How to Foster ‘New Approach Methodology’ Toxicologists
The need to reduce, refine and replace animal experimentation has led to a boom in the establishment of new approach methodologies (NAMs). This promising trend brings the hope that the replacement of animals by using NAMs will become increasingly accepted by regulators, included in legislation, and consequently more often implemented by industry. The majority of NAMs, however, are still not very well understood, either due to the complexity of the applied approach or the data analysis workflow. A potential solution to this problem is the provision of better educational resources to scientists new to the area — showcasing the added value of NAMs and outlining various ways of overcoming issues associated with knowledge gaps. In this paper, the educational exchange between four institutions — namely, two universities and two SMEs — via a series of video training sessions, is described. The goal of this exchange was to showcase an exemplary event to help introduce scientists to non-animal approaches, and to actively support the development of resources enabling the use of alternatives to laboratory animals.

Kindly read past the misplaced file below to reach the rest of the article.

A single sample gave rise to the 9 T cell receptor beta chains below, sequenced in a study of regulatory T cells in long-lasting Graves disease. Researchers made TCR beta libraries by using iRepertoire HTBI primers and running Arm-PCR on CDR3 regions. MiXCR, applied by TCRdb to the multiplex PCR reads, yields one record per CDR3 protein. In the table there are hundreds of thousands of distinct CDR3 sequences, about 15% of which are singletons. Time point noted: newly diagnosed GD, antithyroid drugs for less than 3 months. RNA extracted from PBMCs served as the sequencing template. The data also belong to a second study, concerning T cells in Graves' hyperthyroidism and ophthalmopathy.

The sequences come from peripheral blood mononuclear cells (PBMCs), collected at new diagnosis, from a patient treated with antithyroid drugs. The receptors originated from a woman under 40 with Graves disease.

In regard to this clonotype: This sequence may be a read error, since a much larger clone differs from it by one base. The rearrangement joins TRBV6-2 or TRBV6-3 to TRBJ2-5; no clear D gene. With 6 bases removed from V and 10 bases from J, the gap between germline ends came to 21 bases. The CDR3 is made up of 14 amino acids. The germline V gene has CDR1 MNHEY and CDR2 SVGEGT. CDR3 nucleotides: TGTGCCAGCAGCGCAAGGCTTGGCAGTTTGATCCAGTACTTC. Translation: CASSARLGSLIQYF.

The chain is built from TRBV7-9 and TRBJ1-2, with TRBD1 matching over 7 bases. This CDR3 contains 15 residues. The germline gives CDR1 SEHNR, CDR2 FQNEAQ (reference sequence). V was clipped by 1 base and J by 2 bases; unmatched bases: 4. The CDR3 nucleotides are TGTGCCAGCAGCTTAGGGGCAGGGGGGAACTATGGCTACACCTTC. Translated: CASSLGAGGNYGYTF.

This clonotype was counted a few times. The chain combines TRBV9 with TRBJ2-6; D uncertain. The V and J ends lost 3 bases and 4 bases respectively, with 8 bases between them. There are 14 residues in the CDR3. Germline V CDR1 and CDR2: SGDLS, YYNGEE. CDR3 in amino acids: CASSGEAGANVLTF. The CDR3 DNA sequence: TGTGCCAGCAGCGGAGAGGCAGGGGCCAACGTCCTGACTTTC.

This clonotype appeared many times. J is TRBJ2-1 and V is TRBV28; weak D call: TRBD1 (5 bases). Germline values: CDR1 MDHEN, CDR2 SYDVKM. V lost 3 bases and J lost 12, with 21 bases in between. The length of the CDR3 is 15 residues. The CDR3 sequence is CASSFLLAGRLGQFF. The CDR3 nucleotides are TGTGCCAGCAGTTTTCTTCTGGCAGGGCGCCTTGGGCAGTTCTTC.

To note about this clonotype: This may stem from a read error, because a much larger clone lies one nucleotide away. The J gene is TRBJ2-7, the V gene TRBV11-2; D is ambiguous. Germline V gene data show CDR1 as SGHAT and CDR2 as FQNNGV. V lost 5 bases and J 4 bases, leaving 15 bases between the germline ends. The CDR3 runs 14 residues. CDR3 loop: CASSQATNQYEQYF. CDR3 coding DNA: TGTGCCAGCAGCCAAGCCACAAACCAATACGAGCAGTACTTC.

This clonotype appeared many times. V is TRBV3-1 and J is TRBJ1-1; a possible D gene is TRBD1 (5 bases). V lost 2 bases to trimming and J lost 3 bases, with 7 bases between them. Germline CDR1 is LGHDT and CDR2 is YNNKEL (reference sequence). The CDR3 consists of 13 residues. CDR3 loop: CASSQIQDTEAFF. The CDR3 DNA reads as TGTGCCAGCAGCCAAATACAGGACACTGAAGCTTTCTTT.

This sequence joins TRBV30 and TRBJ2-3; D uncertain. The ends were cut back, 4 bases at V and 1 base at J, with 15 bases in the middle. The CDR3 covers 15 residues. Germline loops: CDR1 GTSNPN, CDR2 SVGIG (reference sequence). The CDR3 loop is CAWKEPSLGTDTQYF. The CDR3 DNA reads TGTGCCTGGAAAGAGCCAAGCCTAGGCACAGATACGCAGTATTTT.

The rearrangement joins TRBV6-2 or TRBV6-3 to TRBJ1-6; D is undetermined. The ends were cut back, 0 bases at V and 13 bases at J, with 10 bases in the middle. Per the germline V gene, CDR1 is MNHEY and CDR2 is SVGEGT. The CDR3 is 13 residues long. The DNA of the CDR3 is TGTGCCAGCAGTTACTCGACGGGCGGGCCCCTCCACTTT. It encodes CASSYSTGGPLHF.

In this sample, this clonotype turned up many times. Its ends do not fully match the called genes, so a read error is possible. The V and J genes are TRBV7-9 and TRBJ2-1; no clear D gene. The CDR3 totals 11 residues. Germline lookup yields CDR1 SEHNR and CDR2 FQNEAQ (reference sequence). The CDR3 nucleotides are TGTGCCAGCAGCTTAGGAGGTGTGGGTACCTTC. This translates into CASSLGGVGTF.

Authors: Tatyana Y. Doktorova, Pamela Azzi, Joelle Hofer, Catherine J. Messner, Carine Gaiser, Sophie Werner, Pranika Singh, Barry Hardy, Laura Suter-Dick, Christophe Chesne